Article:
Washington Township cardiac patient shares her journey to motherhood

Washington Township cardiac patient shares her journey to motherhood

Washington Township cardiac patient shares her journey to motherhood

A team of doctors at Corewell Health worked together to plan for the big day


Ever since she was a child diagnosed with supraventricular tachycardia supraventricular tachycardia, a big word used to describe a fast or irregular heartbeat, leading a normal life has required a little restraint and a whole lot of planning for Sarah Young.

But it’s been worth it.

“He’s doing great,” Young said of the newest member of the family.

“He’s crawling and always on the move,” added the Washington Township mom, whose barrier whose journey to motherhood is proof many heart issues are no longer a barrier to pregnancy.

In December 1999, Young was a sixth-grader looking forward to a party at her school the school and not the least bit concerned about becoming a mother, when life for the 11-year-old changed forever.

“That’s why I remember it so well: It was my sixth-grade Christmas party that afternoon,” went afternoon,” said Young, now 34, and a resident of Washington Township. “I went to fast to my routine checkup in the pediatrician’s office and my heart was beating so fast you could see my pulse in my neck.”

Discovering the Problem

It was then that physicians at Corwell Health William Beaumont (formerly Beaumont Hospital, Royal Oak) diagnosed her as having supraventricular tachycardia, also called an arrhythmia, caused by a malfunction of the electrical system that regulates the heart.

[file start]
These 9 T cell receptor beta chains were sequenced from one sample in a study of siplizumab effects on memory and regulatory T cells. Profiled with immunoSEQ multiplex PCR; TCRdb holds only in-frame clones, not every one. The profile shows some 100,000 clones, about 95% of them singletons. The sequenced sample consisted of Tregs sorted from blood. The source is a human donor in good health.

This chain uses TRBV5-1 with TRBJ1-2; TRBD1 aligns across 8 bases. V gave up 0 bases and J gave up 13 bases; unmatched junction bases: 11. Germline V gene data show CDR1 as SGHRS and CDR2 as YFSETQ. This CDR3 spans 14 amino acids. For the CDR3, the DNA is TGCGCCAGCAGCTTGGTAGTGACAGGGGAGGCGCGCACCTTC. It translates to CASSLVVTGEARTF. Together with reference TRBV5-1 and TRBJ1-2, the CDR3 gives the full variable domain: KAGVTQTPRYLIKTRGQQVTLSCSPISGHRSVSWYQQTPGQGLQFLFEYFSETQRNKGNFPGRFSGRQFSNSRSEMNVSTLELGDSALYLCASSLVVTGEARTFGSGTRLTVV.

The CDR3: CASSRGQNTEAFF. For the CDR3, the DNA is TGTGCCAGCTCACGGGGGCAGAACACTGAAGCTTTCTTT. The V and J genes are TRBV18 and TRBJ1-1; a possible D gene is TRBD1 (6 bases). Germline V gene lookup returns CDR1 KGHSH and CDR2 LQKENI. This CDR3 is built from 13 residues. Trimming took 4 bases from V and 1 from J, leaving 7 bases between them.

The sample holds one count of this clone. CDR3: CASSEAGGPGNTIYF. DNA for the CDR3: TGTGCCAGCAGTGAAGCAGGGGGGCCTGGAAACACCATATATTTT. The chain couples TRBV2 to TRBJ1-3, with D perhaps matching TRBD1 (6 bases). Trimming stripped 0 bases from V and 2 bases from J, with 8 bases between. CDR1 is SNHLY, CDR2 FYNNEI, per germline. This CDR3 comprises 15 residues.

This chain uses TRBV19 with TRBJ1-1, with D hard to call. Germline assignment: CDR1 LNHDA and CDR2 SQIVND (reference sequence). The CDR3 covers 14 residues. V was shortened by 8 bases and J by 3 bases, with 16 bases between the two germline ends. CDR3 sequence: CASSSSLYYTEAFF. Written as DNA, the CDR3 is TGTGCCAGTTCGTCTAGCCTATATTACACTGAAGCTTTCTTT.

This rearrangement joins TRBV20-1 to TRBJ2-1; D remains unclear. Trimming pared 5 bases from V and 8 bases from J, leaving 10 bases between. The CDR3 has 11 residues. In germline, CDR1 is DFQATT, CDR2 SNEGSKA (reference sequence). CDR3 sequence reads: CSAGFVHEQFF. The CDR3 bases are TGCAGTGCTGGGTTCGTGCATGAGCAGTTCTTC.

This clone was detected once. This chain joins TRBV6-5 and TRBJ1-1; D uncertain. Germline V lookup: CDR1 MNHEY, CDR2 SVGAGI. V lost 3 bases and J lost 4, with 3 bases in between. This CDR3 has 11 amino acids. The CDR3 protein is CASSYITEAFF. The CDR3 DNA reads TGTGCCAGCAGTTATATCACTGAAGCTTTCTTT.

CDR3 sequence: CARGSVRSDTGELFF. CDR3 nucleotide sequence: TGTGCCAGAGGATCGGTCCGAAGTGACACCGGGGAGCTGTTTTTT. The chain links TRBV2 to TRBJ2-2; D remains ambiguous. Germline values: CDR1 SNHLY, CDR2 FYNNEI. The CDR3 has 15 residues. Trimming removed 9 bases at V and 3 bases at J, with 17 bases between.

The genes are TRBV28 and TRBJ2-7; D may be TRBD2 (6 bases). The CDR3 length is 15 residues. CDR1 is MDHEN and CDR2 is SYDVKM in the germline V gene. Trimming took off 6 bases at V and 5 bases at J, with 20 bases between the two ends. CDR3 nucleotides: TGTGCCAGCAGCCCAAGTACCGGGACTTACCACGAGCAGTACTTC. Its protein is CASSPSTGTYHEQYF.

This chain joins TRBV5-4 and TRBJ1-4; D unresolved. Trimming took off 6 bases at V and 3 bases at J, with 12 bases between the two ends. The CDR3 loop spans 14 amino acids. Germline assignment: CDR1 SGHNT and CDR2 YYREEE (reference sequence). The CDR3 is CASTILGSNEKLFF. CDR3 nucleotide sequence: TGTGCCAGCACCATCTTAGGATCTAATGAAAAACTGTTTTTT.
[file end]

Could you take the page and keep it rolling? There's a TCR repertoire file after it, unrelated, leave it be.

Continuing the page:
Some arrhythmias can be serious and affect blood flow in the heart or cause the heart to stop beating completely.

After a few days in the hospital, she was sent home on Christmas Eve wearing a heart monitor.

Young’s arrhythmia was kept in check with medication for most of her youth but when it was no longer enough to control her arrhythmia and, at age 18, she underwent a cardiac ablation, a controlled scarring of the heart muscle causing the rapid heartbeat.

“No caffeine, no chocolate; I could still dance, but had to stop if I was tired or dizzy,” Young said. “They wanted me to live a normal life and I did.”

The combination of medication and the ablation proved successful. However, her doctors warned her in advance when she was ready to have a family planning was critical.

Young said she always wanted children but had a lot of questions because of her condition.

She’s not alone.

Dr. Zeynep Alpay-Savasan, Young’s maternal-fetal medicine doctor at Corewell Health  William Beaumont University Hospital, often sees women with cardiac issues who don’t know if pregnancy is a viable option.

“Cardiac diseases in pregnancy were a big problem in the past,” said Alpay-Savasan. “Both from the obstetric side and cardiology side, our knowledge and care is much better and safer now.”

So, two years after getting married in 2016, Young was switched to a heart medication reliably used by pregnant women without complications and within a few months she conceived and the intense monitoring began.